State Farm Arena could host NCAA basketball bubble event



State Farm Arena possibly could be a site for a college basketball bubble event in December. It would be the evolution of a series of games already scheduled for the arena, including a game between Georgia Tech and Kentucky on Nov. 27.

“We feel really good with the event happening as it is, but we also have the option to pivot if we need to,” event organizer Chris Williams told the AJC.

Originally, Williams set up the Tech-Kentucky game along with four games Dec. 12 – Clemson-Alabama, Mississippi State-Dayton, LSU-South Florida and Auburn-Memphis. It was an addition to a nationally recognized high-school event that Williams has operated called Holiday Hoopsgiving. This coming season was the first time that the event included college teams.

However, the viability of those games has grown questionable as the start of the college basketball season has been pushed back from Nov. 10 to Nov. 25, the day before Thanksgiving. The NCAA voted to make the switch Wednesday, according an Associated Press report, also reducing the number of maximum regular-season games from 31 to 27.

Further, concerns about playing nonconference games against teams with less stringent COVID-19 testing protocols have created further doubt about standard nonconference games. Into that realm, the concept of bubble events, similar to the models used by the NBA and WNBA, have popped up nationally. Williams' plans for one at State Farm Arena have drawn significant interest, he said, including from Tech.

“He was saying they would be interested and to keep him updated,” Williams said of Tech coach Josh Pastner.

Said Pastner, “We’re open to everything, but we can’t do anything until we hear what the NCAA and ACC tell us what’s going on.”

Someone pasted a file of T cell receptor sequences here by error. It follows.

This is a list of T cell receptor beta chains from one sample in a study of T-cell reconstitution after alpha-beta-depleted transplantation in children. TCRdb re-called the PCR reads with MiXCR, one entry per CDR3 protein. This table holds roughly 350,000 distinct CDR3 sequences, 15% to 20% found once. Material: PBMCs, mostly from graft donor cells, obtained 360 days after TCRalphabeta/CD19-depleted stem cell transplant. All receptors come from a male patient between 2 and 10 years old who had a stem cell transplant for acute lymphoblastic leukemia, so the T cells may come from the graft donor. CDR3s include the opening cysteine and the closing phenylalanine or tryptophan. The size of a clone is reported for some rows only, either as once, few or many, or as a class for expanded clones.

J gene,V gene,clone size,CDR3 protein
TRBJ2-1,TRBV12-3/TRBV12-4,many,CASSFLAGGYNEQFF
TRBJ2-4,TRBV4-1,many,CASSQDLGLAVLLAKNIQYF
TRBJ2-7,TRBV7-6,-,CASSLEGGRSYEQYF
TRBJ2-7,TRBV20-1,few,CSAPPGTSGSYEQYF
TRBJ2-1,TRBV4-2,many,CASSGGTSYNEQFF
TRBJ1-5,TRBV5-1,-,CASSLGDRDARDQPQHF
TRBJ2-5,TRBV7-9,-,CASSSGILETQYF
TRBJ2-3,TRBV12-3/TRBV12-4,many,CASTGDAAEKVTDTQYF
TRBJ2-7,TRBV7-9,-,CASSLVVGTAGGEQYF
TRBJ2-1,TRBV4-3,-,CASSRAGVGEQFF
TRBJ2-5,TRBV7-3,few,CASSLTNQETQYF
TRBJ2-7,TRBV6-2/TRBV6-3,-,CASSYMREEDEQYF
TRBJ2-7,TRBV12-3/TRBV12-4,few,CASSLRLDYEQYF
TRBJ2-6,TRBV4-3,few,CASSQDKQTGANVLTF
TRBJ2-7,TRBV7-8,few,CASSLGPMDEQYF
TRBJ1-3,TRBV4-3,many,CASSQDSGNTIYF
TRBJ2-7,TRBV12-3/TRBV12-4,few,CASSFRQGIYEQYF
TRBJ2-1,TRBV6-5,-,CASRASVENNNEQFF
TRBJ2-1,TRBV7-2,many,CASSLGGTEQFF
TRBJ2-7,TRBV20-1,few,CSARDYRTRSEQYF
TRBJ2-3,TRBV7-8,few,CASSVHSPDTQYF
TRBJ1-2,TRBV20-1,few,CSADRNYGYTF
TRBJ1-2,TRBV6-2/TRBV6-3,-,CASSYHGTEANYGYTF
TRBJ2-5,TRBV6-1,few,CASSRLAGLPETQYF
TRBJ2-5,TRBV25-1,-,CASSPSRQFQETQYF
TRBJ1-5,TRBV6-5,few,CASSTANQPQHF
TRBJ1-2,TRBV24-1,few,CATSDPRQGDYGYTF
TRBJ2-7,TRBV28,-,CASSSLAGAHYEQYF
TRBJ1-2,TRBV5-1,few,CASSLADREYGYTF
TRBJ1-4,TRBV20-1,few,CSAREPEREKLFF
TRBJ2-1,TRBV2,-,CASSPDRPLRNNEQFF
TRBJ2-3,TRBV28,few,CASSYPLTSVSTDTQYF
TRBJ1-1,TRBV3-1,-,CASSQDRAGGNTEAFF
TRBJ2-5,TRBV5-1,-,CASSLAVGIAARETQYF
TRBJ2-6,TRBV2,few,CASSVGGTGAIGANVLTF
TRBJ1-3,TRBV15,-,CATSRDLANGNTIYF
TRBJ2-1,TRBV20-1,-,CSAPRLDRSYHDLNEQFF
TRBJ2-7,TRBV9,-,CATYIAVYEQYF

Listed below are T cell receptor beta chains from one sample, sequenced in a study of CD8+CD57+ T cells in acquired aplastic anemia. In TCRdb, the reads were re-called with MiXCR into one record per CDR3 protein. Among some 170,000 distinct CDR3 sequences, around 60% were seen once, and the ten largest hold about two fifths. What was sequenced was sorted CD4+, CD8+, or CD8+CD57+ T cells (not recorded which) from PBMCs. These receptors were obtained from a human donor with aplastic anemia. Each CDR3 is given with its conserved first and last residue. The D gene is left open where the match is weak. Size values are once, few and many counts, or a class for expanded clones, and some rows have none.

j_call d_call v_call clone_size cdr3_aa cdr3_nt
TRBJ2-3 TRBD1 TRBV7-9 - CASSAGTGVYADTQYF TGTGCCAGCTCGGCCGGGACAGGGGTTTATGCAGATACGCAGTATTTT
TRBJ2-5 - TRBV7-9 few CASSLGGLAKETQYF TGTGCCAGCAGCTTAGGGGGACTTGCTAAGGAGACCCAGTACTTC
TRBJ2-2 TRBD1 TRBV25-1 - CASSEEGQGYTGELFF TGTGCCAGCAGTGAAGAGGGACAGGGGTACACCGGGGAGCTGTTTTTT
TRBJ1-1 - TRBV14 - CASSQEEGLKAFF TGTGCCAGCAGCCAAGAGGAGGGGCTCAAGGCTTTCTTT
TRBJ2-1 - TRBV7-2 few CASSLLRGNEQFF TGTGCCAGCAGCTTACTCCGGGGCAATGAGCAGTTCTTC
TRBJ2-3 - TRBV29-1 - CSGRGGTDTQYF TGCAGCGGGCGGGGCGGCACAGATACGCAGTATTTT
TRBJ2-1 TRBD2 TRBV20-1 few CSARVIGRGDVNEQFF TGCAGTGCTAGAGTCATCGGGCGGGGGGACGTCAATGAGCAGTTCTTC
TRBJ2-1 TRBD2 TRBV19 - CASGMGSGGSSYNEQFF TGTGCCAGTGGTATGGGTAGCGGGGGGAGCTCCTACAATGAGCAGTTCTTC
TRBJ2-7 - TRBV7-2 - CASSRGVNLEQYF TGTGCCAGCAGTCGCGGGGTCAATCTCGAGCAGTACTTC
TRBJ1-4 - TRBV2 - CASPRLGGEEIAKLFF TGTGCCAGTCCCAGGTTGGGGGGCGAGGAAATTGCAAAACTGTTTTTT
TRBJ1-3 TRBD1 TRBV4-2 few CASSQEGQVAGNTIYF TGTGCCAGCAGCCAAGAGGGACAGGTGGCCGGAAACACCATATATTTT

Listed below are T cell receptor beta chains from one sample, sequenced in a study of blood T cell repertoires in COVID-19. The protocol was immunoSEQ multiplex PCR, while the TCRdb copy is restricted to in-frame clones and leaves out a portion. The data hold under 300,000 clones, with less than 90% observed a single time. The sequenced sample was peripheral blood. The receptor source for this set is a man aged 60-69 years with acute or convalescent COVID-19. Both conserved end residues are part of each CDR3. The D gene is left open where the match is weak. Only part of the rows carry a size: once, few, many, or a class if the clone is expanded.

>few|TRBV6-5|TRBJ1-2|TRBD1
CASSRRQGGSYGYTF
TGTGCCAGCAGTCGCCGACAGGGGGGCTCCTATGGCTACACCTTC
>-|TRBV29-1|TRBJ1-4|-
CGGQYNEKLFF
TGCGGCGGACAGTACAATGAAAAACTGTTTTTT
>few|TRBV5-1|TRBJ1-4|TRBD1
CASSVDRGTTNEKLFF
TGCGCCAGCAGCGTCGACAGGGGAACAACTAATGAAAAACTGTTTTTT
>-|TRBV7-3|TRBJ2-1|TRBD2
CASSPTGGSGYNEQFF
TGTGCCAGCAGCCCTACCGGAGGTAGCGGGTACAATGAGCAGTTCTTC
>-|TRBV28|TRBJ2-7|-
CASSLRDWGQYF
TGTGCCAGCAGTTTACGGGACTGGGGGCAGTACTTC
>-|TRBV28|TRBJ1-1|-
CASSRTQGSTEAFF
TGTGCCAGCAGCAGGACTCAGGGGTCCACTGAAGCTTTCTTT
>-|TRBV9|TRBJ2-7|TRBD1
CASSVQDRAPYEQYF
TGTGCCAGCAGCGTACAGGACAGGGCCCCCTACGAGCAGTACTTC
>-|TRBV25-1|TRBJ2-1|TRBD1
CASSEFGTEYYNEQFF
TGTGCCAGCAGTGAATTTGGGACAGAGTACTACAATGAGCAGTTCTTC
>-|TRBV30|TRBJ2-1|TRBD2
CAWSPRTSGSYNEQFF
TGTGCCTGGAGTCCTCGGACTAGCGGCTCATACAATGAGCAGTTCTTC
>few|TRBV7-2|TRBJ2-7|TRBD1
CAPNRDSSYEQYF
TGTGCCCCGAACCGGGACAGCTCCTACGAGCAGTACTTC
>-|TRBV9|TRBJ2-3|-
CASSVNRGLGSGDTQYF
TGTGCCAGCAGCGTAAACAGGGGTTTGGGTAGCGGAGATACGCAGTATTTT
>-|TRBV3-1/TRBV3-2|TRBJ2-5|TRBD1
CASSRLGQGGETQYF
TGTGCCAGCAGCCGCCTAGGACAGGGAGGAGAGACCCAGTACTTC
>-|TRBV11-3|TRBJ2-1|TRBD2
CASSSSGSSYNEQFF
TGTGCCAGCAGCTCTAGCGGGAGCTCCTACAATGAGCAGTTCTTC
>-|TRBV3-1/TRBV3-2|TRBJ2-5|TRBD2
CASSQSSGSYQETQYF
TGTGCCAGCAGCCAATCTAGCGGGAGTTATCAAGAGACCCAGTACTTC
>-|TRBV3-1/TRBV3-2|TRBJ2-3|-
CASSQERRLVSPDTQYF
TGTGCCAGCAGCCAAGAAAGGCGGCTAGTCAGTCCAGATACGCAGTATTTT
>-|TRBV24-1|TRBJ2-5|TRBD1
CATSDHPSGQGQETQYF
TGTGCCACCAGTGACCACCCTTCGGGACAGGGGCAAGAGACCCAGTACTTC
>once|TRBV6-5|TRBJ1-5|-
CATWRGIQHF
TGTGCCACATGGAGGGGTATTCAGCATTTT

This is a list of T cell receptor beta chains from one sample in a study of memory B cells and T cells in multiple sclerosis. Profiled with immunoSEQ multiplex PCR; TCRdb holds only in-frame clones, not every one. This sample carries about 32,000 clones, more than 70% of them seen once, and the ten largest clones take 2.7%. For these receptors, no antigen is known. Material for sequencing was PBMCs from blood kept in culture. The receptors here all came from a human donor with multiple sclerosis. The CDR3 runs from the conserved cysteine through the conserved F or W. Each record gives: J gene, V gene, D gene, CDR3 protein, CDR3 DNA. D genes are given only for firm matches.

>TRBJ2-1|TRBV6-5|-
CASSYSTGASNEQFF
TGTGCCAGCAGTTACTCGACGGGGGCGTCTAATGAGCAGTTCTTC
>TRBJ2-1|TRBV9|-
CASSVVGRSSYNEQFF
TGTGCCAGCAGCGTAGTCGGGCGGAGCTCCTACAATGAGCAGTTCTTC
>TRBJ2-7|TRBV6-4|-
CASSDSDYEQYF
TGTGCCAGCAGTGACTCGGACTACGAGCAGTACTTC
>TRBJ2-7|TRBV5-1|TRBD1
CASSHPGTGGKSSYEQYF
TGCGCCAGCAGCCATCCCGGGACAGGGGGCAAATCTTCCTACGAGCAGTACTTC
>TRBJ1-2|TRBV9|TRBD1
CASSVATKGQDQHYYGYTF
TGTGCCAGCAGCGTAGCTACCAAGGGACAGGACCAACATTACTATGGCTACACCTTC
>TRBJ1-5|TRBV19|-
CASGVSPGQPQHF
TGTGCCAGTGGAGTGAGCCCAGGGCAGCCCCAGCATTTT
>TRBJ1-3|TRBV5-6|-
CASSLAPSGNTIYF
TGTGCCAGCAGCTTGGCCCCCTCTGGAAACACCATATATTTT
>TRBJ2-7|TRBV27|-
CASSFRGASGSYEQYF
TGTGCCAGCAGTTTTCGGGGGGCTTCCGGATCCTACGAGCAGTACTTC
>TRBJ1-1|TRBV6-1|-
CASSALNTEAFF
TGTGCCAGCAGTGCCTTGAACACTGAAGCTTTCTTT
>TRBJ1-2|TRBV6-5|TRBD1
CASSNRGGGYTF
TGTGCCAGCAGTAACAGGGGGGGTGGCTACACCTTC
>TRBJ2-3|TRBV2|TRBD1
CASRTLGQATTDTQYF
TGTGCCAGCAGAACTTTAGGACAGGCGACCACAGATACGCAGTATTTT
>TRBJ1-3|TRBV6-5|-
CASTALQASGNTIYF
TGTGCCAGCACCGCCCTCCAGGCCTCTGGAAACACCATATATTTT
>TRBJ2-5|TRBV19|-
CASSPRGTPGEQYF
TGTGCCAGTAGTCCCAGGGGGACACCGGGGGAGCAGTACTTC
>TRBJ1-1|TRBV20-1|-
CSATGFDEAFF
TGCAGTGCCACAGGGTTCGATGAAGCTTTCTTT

The Hawks, which operate State Farm Arena, are having discussions with various parties about bubble events, but no decisions have been made, a team spokesman told the AJC.

Williams envisions possibly two different eight-team bubbles in which each team could play four games over the course of six days. Williams' plan also includes the teams staying at the Omni Atlanta Hotel by the CNN Center, which would enable players to walk to the arena without going outside. Teams also could make use of the practice court at the arena. COVID-19 testing would be provided, he said.

“We kind of have the perfect scenario for it to happen,” Williams said.

Williams said the 10 teams originally scheduled to play in the event are interested, although it’s likely each would be looking for games against mid-major opponents, as well. But if any teams back out, Williams has had calls from teams nationwide showing interest.

“It can almost be a plug-and-play type deal,” he said.

It has been a trying year for Williams, who left an IT job with NAPA Auto Parts in September 2019 to go full-time into sports marketing with his wife, Tiffany, forming a company called the VII Group.

“Really, we gambled on ourselves and formed a company, and we had the contracts and created the business, and then COVID hits,” said Williams, who also is an AAU basketball coach.

Not only did COVID-19 impact the event, but he was infected with the coronavirus in late February or early March, he said. He said he lost his sense of taste and smell for four weeks and suffered bad headaches and chills.

“My wife had me quarantined in the basement, dropping my food at the bottom of the basement like Sloth from The Goonies,” Williams said.

Even without ticket revenue, Williams said he is hopeful that he’ll be able to break even on the event. He said ESPN continues to have interest in broadcasting the games and that there are companies that are “right on the cusp of committing” to being sponsors. He already has teams secured for the next two seasons.

“Me and my wife, we’re making it through it all,” he said. “We always say we’ll have a testimony to tell at the end of the year, for sure.”